Darlene Lourenco says she’s “on the mend.”
That follows a two-week stay at Surrey Memorial Hospital earlier this month after contracting COVID-19, said Lourenco, who is a music teacher at Cambridge Elementary in Surrey.
“It was probably two days before I was tested. I had joint paint — severe joint pain — but I have arthritis, so I explained that away. I had a bit of a raspy voice, but I’m a music teacher and I often have a raspy voice, so I explained that away,” said Lourenco, who also has asthma and an autoimmune disease.
“But on a Friday morning, I woke up and I knew it. I was weak, coughing, sniffling.”
She said she got a test that day and had her positive result the following day.
“It was bearable for a day. It just felt like a flu or a cold, but the day after I went to emergency. My breathing was difficult.”
But Lourenco said she was sent home.
“Fair enough, I wasn’t sick enough for them to keep me because they’re full,” she explained. “I came back home and I was just sick. I couldn’t stay awake. I couldn’t eat. I couldn’t move. My husband had to carry me along because I could barely walk. When it came to the time that I couldn’t lay down and breathe and my asthma medication wasn’t working anymore, I was taken by ambulance to emergency.”
After eight hours in emergency, she said she was taken to a ward and “almost immediately they could see that the oxygen they were giving me was not getting me through the night.”
While at the hospital, it “got busy,” Lourenco said.
“I think on one day, they had five people come into ICU with COVID. It was a scramble,” she said. “As soon as they were able to get me stable enough to move to a critical care unit, they had to get me out because there’s so many people coming in.”
Since the start of the pandemic, Lourenco said she hasn’t seen family or friends.
“I haven’t been to stores. My husband is the only one who really leaves the house. I got it from my classroom,” she said. “I got sick from my classroom, without a doubt.”
But she said she doesn’t want to blame anyone.
Lourenco said she knew she was at a “very high risk” to contract COVID-19.
At Cambridge Elementary, which has been closed for two weeks after an outbreak was declared, Lourenco said “everything was by the book.”
“Everything was done according to how they deemed it to be safe, although, in my situation, truly, I never felt safe.”
She said she knew there were cases at the school, but it was all “very private.”
Then she caught the virus.
“I was never alerted. Not once. Not even when an entire class was put into isolation, and I had taught that class twice that week.”
So when she got her result, she decided to send an email to the school’s staff, stating, “I’m in charge of my own privacy and I choose to let you all know that I’m sick, and you’ve all had kids in my room, so take precautions.”
Asked if she plans to go back to the school once she feels better, Lourenco said she wants to but has some reservations.
“I do. But I don’t know. My husband doesn’t think I should. I’m scared. The doctors told me there’s no way to know whether I have any true immunity. They don’t know enough about the disease to know if you can catch it again.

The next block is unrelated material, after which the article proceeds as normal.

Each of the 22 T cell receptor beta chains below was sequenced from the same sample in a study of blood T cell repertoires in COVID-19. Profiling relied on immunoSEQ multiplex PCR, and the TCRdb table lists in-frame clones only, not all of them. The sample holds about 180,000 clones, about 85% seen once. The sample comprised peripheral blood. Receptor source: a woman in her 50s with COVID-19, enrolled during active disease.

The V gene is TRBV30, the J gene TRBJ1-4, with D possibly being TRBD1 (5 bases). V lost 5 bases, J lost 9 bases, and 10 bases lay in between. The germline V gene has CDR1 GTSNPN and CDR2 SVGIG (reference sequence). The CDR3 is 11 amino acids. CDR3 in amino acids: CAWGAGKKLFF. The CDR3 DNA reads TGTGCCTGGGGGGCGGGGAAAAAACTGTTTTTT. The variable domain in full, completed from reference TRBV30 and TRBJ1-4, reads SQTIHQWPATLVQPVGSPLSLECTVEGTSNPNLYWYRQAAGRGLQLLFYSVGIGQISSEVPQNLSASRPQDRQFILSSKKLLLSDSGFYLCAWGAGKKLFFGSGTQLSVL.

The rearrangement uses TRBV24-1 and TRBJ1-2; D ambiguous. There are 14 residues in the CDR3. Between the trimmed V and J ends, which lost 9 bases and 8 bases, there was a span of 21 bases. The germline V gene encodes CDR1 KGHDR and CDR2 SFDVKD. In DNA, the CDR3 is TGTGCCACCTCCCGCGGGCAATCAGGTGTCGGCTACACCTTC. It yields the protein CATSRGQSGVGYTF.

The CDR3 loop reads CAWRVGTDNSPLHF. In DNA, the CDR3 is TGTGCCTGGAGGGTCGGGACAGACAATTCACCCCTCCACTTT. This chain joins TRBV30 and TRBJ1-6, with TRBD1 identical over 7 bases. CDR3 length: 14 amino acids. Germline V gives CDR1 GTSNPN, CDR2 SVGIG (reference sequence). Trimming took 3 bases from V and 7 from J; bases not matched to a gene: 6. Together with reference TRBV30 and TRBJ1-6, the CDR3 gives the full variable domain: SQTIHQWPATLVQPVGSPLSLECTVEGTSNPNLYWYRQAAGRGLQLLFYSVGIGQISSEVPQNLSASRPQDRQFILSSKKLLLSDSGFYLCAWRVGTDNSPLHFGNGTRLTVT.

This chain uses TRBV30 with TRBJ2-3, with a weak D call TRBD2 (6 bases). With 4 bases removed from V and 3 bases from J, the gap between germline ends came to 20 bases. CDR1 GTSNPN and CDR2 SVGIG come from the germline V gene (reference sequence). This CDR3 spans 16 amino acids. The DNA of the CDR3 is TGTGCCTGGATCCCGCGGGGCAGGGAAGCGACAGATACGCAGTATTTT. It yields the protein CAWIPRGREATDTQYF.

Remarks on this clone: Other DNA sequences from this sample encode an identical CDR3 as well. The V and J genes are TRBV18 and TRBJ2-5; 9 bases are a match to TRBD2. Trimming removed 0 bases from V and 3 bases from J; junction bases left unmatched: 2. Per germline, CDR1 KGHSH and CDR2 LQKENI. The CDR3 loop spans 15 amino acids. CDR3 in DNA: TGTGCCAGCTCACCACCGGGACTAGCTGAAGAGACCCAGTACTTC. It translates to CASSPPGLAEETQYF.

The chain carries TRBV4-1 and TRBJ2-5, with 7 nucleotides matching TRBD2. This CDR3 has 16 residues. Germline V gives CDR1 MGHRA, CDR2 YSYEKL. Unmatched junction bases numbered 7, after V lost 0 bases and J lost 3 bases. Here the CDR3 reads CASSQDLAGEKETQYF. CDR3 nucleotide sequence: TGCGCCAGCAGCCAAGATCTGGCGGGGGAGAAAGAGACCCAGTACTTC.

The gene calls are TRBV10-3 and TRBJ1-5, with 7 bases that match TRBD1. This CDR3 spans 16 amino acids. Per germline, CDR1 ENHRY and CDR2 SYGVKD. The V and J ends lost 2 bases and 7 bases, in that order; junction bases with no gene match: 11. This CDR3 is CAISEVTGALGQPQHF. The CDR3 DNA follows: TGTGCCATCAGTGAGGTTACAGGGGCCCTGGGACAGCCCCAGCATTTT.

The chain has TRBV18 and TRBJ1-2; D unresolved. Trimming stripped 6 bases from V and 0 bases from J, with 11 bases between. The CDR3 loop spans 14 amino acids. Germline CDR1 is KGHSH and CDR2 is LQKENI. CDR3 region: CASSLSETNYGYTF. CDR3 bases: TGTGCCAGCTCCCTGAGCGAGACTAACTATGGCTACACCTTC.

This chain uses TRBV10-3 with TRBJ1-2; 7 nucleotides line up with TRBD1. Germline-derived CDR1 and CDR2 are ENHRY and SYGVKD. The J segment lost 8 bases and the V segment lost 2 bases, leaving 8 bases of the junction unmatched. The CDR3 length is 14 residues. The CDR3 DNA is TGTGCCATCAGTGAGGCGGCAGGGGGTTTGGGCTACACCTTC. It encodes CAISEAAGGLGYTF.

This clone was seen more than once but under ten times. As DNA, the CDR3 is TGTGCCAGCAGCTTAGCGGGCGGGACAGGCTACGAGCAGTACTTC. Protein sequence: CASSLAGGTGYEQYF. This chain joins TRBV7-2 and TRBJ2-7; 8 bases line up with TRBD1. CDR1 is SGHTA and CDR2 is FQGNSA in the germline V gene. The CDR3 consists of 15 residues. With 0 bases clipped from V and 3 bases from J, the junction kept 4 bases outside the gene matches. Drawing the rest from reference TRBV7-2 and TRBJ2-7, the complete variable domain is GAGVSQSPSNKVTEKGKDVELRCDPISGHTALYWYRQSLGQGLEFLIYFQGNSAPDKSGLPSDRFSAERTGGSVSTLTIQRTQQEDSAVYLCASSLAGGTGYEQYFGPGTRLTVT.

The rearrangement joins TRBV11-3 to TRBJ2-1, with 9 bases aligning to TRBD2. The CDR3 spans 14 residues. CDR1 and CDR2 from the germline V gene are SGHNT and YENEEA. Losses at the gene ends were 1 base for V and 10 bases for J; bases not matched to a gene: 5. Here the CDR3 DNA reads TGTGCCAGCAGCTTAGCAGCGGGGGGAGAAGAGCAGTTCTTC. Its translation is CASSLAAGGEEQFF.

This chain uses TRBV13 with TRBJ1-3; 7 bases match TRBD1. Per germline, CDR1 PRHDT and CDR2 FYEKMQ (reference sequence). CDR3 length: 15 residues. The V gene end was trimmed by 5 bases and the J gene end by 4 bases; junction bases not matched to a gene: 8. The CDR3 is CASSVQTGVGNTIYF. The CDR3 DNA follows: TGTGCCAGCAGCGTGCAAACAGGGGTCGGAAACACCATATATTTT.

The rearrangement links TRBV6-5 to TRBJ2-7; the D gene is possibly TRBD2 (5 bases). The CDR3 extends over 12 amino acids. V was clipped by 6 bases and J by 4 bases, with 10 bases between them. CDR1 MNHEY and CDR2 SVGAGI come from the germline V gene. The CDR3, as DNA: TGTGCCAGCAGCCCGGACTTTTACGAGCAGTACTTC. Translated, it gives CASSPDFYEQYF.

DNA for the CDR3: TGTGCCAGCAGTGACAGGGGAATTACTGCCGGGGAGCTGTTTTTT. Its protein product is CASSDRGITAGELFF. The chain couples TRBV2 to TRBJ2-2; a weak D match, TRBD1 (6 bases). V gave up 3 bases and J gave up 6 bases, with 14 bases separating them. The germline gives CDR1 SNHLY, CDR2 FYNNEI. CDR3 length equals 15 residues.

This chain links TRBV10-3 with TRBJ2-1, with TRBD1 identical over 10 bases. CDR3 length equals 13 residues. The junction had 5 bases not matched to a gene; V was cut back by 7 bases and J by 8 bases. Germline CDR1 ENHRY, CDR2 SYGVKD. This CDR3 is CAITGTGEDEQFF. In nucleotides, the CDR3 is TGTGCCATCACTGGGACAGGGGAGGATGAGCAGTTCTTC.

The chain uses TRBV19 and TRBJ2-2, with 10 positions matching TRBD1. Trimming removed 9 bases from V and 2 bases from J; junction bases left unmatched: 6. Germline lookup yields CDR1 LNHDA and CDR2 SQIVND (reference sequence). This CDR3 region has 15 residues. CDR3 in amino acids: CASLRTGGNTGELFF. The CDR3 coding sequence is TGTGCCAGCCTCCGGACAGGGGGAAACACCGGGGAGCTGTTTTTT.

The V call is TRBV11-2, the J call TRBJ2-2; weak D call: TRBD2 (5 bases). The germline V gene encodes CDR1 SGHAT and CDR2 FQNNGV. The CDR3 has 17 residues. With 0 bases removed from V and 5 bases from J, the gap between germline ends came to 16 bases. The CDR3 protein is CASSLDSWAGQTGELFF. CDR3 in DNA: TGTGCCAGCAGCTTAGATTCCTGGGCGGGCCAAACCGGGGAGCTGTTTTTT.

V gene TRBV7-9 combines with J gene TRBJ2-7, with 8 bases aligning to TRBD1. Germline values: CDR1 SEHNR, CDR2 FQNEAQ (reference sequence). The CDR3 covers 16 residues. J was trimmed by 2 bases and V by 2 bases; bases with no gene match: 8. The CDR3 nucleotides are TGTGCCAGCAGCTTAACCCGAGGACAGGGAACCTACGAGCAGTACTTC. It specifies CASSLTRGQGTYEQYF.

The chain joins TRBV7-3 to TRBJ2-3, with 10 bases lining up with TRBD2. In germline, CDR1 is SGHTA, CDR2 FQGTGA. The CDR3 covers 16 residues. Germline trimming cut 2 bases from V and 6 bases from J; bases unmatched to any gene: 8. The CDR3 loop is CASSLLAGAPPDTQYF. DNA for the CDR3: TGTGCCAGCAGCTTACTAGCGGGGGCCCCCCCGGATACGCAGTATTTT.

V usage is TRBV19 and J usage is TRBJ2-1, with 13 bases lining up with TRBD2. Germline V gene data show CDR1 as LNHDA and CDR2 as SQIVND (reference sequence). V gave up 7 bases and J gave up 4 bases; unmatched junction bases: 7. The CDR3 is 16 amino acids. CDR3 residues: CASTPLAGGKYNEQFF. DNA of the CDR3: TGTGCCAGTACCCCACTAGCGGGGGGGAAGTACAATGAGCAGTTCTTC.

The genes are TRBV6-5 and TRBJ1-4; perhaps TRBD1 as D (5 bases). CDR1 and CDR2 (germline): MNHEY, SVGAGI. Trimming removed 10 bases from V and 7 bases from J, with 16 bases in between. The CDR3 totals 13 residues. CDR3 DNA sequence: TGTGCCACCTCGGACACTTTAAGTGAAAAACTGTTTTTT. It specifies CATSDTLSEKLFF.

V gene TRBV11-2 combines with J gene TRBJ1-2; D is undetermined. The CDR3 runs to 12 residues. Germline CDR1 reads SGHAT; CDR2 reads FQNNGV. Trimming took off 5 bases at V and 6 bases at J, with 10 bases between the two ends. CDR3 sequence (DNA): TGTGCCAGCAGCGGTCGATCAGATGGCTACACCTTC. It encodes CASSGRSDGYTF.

“I will go back if I get well. If there’s been a few changes. I really want to go back. I love my children.”
Meantime, the Surrey Teachers’ Association sent a letter to the Surrey Board of Education Friday (Nov. 27) to “confront the COVID-19 crisis in our community to ensure the continuity of education with greater safety for employees and students.”
In the letter, STA president Matt Westphal outlined three demands that the district should implement “immediately”: all students and staff be “required to wear a non-medical mask” when physical distancing is not possible in all places in schools; the district needs to “immediately move to implement a variant of Stage 3,” with a maximum 50 per cent density for all classes; the district needs to reopen online learning programs for those families that choose to not send their children to school; and “accommodations need to be provided for immunocompromised teachers and/or with medically supported health concerns.”
Westphal told the Now-Leader the letter was sent to the trustees before the outbreak was declared at Newton Elementary on Friday.
“We knew it was just a matter of time before another closure would happen, and I’m sure there will be more.”
He said the requests outlined in the letter are some of the same concerns teachers had at the beginning of the school year.
“It’s just we’re kind of renewing that call, saying as cases continue to mount, now we have another closure. There are some other schools that I suspect we’re going to see them (close) too, just given the volume of cases. Certainly the teachers at those schools are concerned.”
The main purpose of the requests, he said, are to make schools safer.
“I’m sorry to say that nothing that’s happening right now comes as a great surprise to us. We always had concerns but we’ve seen lots of cases in the schools and that there would be transmission. There’s room for debate about how much transmission there is, but clearly it is happening in some cases.”
Westphal added that he doesn’t think people want to completely switch over to remote learning again, like what was done in the spring.
“How bad will it get before they shift to that? We’re thinking now is clearly the time. We thought the time was sooner frankly, but to do that so the schools can continue to operate so students still can get that face-to-face education, which we know is really important,” he explained.
“We know there are risks associated with going to fully remote. Some students really they suffer as a result in terms of not getting as much support as they need and the isolation.
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